That said, the Rangers aren’t exactly teeming with quality first base options. Former top prospect Ronald Guzman hasn’t distinguished himself in his own MLB tryouts to date, and the club is intent on playing Joey Gallo in the outfield. Newly signed Todd Frazier could certainly handle first base if the Texas organization adds a more prominent option at third base, but there’s little harm in stashing Travis as a depth piece in hopes that a change of scenery brings out some of his yet-untapped potential.
The 27-year-old Springs, meanwhile, struggled to a 6.40 ERA with 32 strikeouts against 23 walks in 32 1/3 innings with Texas in 2019. He’s posted huge strikeout numbers in the upper minors and enjoyed better success with the Rangers in 2018 than in 2019, but he’s an extreme fly-ball pitcher with below-average velocity who saw his opponents’ hard-hit rate soar in 2019. Springs does have three minor league option years remaining, so he’ll be an optionable piece of depth for the Sox for the foreseeable future — assuming he sticks on the roster.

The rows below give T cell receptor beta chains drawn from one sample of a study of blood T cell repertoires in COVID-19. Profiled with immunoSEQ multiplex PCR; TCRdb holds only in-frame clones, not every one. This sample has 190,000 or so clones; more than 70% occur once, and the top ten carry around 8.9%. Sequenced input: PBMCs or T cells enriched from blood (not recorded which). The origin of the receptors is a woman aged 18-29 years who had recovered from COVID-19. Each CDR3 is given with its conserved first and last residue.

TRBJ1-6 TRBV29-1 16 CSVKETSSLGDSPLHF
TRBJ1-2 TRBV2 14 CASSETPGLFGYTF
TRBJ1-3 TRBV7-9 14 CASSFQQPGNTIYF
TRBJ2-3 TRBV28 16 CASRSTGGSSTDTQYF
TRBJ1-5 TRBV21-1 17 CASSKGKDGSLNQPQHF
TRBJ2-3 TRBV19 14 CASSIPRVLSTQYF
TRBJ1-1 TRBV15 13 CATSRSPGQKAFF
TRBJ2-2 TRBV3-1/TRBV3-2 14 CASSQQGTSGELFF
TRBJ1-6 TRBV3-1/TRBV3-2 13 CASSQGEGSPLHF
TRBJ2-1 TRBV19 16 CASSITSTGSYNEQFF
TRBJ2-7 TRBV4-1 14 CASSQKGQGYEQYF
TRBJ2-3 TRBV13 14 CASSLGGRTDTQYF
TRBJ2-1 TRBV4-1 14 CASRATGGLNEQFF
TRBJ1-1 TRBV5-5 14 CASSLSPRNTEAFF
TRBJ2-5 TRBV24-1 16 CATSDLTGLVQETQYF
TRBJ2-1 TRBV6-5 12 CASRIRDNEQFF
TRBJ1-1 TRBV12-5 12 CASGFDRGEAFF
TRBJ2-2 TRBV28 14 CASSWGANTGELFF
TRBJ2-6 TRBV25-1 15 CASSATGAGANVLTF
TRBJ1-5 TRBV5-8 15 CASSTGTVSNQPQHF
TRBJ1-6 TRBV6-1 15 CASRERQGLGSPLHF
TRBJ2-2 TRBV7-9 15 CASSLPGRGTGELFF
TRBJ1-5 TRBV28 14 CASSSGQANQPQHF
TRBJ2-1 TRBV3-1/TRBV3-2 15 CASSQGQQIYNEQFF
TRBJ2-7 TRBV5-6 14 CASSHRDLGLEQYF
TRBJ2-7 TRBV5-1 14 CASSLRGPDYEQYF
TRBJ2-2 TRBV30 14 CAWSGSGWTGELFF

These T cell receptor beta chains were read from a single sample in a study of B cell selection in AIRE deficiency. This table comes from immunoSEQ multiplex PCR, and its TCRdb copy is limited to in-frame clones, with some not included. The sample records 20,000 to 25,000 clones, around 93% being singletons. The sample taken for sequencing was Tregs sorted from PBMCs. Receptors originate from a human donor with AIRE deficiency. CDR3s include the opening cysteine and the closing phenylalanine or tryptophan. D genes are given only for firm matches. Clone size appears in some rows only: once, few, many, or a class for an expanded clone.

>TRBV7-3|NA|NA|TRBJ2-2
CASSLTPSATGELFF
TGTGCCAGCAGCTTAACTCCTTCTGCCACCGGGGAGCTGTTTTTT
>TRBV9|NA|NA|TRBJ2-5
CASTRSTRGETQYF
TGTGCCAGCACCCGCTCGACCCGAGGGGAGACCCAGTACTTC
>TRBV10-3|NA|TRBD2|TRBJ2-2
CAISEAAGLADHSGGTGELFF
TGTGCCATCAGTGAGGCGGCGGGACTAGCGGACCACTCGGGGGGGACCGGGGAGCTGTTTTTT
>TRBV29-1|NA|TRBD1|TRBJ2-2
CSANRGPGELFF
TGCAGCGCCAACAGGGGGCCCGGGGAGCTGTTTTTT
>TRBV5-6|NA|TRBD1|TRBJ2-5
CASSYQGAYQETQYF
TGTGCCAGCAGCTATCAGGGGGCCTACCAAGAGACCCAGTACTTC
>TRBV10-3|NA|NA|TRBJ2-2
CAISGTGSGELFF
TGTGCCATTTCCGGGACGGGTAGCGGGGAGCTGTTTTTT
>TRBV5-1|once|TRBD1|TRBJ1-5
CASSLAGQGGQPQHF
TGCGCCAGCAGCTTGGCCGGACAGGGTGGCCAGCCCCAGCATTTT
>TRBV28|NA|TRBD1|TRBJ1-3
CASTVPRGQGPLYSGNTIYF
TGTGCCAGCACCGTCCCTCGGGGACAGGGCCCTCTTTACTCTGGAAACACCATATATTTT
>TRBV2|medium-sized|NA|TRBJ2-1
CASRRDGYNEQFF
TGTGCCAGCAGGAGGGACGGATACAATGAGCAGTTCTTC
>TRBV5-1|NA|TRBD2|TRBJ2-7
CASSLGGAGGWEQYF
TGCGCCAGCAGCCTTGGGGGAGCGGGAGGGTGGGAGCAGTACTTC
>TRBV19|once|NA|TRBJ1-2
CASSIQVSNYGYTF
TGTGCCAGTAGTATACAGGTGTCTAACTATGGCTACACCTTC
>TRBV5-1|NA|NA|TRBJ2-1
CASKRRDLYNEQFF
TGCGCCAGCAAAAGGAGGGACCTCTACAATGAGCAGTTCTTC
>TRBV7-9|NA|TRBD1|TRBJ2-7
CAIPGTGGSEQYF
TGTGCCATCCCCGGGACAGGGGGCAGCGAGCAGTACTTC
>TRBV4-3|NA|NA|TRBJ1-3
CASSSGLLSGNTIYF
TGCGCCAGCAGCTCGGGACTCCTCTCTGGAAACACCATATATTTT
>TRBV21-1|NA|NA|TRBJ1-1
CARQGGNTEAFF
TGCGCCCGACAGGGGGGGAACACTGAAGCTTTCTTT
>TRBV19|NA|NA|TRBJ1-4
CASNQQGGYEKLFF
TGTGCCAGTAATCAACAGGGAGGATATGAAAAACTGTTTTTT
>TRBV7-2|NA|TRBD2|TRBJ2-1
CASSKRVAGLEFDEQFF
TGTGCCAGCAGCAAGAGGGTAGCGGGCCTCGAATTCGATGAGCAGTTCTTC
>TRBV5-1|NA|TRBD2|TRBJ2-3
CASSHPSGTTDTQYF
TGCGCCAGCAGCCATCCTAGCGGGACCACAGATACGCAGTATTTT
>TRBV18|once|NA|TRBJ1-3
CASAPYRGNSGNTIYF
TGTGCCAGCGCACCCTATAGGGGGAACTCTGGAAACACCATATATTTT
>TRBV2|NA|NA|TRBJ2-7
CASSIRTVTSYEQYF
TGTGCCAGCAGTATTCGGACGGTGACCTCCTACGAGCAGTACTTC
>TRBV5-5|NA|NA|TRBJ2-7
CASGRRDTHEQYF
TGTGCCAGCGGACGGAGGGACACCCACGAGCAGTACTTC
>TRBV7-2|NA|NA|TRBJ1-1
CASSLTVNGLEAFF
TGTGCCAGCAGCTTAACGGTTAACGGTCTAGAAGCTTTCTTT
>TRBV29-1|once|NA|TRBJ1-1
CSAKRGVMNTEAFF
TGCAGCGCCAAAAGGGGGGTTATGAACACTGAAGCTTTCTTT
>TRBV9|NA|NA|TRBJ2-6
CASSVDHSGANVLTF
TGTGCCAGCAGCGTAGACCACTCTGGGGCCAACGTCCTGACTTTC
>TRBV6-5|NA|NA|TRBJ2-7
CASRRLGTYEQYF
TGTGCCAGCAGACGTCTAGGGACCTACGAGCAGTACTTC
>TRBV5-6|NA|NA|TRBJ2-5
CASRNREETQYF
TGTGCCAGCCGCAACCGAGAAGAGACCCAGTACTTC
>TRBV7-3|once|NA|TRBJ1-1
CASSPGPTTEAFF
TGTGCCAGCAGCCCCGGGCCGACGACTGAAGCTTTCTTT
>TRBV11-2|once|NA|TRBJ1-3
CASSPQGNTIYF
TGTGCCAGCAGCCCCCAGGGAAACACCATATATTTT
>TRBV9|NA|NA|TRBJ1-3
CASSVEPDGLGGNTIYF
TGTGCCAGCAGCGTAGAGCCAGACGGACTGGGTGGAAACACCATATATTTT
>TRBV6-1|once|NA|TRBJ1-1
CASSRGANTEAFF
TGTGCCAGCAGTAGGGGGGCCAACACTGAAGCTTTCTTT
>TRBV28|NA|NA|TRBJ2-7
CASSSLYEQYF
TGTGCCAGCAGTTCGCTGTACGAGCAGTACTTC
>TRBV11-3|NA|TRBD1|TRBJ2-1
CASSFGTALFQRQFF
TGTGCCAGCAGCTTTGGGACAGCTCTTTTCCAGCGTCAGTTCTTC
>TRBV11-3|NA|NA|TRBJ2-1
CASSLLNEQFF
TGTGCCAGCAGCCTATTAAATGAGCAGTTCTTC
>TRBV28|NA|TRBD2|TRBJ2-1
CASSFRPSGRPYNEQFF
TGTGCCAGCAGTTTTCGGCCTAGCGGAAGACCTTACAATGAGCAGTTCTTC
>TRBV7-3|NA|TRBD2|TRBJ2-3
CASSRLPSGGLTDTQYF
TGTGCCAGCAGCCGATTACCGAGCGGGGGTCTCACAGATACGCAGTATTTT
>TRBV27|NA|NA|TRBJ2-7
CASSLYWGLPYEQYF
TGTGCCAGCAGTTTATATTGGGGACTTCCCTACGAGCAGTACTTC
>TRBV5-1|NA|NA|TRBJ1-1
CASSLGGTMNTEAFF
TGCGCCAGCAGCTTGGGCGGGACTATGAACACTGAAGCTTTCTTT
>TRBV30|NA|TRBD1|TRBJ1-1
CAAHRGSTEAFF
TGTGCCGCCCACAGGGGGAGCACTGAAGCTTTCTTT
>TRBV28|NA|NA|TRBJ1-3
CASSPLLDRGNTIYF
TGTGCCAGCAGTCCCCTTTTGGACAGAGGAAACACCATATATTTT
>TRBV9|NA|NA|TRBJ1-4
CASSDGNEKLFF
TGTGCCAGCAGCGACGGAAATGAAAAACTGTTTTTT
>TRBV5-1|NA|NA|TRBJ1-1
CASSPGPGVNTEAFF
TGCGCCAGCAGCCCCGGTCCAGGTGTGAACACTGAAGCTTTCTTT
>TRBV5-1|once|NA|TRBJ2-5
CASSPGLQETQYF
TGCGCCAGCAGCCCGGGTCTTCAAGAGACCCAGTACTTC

Poyner, meanwhile, has a minor league option of his own remaining. Like Springs, he’s a 27-year-old who posted solid numbers in 2018 but struggled in 2019. The similarities don’t stop there, as Poyner saw his hard-hit rate and opponents’ exit velocity both jump in 2019. However, he doesn’t have Springs’ gaudy strikeout totals and averages just 89.8 mph on his heater to Springs’ 91.7 mph. Boston will have a week to trade, outright or release Poyner.